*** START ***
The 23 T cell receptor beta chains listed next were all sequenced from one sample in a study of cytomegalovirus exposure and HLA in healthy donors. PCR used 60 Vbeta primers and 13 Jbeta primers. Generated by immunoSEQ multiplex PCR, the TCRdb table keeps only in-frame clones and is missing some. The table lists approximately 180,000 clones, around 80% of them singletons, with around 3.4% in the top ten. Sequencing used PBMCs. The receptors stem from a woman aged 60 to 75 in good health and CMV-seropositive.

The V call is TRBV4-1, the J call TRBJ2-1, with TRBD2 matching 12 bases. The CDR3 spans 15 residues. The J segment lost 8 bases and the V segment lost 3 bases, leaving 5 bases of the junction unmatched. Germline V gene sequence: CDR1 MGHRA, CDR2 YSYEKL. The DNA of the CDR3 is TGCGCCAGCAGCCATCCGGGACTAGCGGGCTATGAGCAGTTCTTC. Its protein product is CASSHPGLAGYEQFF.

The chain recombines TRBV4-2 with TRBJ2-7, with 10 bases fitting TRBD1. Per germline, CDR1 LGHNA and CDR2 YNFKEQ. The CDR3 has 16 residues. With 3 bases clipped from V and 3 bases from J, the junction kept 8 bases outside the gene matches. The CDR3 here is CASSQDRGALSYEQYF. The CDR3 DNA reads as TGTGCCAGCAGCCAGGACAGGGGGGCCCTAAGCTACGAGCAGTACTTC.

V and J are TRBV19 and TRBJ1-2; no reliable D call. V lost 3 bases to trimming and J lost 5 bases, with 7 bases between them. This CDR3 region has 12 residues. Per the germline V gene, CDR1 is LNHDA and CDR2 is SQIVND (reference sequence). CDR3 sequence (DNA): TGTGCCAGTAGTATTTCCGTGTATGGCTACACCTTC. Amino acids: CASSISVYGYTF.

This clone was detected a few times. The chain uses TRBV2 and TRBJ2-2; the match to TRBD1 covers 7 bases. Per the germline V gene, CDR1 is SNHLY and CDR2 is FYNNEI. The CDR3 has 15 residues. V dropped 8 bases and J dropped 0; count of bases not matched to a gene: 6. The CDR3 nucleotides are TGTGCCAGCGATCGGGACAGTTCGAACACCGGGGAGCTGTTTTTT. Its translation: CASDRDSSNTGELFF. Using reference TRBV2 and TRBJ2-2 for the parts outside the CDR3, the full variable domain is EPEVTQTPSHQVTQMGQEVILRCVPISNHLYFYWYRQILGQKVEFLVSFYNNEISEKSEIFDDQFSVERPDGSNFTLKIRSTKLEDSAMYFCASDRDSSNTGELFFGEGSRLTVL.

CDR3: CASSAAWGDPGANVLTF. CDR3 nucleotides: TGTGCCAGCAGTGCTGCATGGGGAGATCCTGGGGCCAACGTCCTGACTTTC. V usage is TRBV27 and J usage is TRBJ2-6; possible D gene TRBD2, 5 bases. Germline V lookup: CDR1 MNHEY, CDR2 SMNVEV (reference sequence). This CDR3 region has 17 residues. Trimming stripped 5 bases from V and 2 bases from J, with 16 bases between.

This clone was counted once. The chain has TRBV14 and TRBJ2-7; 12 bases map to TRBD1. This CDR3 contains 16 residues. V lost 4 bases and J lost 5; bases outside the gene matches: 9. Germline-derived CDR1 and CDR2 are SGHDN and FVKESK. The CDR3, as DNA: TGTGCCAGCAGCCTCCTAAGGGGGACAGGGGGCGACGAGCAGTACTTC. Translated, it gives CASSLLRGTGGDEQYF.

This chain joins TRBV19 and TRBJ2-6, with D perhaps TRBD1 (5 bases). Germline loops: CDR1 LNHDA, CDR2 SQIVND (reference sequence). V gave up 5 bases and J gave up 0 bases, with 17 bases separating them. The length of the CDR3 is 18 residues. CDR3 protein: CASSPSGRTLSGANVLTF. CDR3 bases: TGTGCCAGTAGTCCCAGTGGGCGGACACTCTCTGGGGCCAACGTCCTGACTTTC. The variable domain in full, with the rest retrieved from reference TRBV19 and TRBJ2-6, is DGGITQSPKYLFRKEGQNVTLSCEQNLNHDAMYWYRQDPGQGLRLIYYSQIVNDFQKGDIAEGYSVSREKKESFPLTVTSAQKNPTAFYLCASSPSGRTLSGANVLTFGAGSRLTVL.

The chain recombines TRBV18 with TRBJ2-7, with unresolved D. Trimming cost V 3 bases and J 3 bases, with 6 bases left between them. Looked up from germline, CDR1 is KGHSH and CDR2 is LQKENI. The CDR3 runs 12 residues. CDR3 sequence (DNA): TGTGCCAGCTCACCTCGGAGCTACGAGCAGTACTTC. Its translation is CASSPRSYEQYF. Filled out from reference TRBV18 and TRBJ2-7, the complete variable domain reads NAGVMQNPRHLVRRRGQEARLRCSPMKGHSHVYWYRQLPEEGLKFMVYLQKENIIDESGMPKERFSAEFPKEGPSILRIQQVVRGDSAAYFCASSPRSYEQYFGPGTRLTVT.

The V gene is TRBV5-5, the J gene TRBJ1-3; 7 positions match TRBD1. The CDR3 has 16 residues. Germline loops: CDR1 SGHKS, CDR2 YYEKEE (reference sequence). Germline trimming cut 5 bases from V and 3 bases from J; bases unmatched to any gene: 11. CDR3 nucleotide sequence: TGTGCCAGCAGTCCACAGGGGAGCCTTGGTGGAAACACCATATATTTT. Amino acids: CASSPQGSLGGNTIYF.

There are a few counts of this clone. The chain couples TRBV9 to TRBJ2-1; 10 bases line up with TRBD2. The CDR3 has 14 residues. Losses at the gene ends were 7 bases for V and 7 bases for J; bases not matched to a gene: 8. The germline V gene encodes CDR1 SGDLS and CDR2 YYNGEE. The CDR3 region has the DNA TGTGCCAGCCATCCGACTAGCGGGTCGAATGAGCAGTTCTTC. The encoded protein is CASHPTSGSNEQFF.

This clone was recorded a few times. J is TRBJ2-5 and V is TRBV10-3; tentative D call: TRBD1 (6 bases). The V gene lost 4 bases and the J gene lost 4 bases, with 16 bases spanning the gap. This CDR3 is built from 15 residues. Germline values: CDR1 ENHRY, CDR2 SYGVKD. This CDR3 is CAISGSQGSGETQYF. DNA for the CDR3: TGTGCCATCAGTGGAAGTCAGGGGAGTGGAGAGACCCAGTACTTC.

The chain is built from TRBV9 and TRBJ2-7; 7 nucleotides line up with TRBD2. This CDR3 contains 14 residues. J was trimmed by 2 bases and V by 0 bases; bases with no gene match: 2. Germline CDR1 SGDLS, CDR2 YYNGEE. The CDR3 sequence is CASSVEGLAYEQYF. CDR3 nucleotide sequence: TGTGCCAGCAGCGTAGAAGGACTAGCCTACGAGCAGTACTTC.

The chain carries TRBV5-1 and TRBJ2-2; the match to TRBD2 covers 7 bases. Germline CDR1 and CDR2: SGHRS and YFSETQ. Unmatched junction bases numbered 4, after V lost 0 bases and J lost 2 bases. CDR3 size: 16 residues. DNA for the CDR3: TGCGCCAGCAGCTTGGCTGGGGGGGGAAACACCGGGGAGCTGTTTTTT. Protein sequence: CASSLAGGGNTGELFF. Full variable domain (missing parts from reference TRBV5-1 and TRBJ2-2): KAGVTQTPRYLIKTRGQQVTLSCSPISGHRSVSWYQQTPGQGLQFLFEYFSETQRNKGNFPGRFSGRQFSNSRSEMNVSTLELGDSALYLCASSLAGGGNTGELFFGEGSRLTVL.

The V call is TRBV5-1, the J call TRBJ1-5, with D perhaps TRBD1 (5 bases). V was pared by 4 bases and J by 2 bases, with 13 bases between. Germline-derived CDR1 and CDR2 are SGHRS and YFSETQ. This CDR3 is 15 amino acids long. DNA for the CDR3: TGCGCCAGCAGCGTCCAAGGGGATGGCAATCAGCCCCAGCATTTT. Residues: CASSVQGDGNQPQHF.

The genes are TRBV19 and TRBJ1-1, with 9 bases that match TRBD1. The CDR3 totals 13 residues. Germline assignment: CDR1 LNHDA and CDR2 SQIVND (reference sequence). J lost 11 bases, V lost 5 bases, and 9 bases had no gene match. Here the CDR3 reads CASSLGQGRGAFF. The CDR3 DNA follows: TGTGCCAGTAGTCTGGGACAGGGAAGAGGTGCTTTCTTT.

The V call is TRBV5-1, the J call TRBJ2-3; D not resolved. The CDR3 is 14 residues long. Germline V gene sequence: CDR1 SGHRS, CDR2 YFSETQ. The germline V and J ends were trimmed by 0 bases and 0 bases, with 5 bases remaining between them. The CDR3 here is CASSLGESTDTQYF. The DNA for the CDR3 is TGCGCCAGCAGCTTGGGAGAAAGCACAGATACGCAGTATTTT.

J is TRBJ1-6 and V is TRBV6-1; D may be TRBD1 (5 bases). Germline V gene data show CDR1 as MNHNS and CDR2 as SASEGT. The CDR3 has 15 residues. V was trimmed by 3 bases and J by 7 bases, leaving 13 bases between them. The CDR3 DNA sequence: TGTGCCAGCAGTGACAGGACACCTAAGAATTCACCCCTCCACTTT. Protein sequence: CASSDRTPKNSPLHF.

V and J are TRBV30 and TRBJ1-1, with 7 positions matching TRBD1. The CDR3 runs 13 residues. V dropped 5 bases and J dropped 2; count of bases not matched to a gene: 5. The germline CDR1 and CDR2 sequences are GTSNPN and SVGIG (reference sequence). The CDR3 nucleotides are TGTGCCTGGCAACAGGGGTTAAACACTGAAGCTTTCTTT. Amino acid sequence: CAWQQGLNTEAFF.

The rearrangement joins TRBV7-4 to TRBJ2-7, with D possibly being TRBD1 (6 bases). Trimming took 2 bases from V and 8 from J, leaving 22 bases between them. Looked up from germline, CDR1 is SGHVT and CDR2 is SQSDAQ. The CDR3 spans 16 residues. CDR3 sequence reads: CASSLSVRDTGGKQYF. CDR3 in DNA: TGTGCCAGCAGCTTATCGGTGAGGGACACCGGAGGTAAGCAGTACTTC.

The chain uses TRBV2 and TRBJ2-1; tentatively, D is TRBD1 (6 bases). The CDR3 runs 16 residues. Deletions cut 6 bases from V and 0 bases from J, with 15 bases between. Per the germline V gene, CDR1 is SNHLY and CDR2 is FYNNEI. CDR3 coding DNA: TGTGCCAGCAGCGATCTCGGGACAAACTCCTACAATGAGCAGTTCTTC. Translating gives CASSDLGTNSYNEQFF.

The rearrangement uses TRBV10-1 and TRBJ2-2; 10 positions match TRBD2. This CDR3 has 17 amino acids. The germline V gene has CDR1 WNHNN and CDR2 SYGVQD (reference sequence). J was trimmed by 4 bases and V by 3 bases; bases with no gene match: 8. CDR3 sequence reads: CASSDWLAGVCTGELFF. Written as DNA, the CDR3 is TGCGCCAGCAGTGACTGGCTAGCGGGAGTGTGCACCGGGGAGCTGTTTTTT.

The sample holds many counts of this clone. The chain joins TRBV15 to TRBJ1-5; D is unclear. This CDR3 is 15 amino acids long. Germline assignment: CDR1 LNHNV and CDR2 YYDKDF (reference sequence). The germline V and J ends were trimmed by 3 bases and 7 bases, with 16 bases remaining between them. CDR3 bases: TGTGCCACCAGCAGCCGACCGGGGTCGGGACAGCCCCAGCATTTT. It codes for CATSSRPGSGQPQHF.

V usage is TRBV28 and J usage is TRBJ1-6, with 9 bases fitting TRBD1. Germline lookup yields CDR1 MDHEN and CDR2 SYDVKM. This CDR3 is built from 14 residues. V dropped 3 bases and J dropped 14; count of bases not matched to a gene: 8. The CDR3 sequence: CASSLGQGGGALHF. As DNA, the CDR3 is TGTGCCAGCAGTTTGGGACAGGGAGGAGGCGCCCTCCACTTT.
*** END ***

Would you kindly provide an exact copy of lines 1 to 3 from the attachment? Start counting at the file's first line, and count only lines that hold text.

The 23 T cell receptor beta chains listed next were all sequenced from one sample in a study of cytomegalovirus exposure and HLA in healthy donors. PCR used 60 Vbeta primers and 13 Jbeta primers. Generated by immunoSEQ multiplex PCR, the TCRdb table keeps only in-frame clones and is missing some. The table lists approximately 180,000 clones, around 80% of them singletons, with around 3.4% in the top ten. Sequencing used PBMCs. The receptors stem from a woman aged 60 to 75 in good health and CMV-seropositive.

The V call is TRBV4-1, the J call TRBJ2-1, with TRBD2 matching 12 bases. The CDR3 spans 15 residues. The J segment lost 8 bases and the V segment lost 3 bases, leaving 5 bases of the junction unmatched. Germline V gene sequence: CDR1 MGHRA, CDR2 YSYEKL. The DNA of the CDR3 is TGCGCCAGCAGCCATCCGGGACTAGCGGGCTATGAGCAGTTCTTC. Its protein product is CASSHPGLAGYEQFF.

The chain recombines TRBV4-2 with TRBJ2-7, with 10 bases fitting TRBD1. Per germline, CDR1 LGHNA and CDR2 YNFKEQ. The CDR3 has 16 residues. With 3 bases clipped from V and 3 bases from J, the junction kept 8 bases outside the gene matches. The CDR3 here is CASSQDRGALSYEQYF. The CDR3 DNA reads as TGTGCCAGCAGCCAGGACAGGGGGGCCCTAAGCTACGAGCAGTACTTC.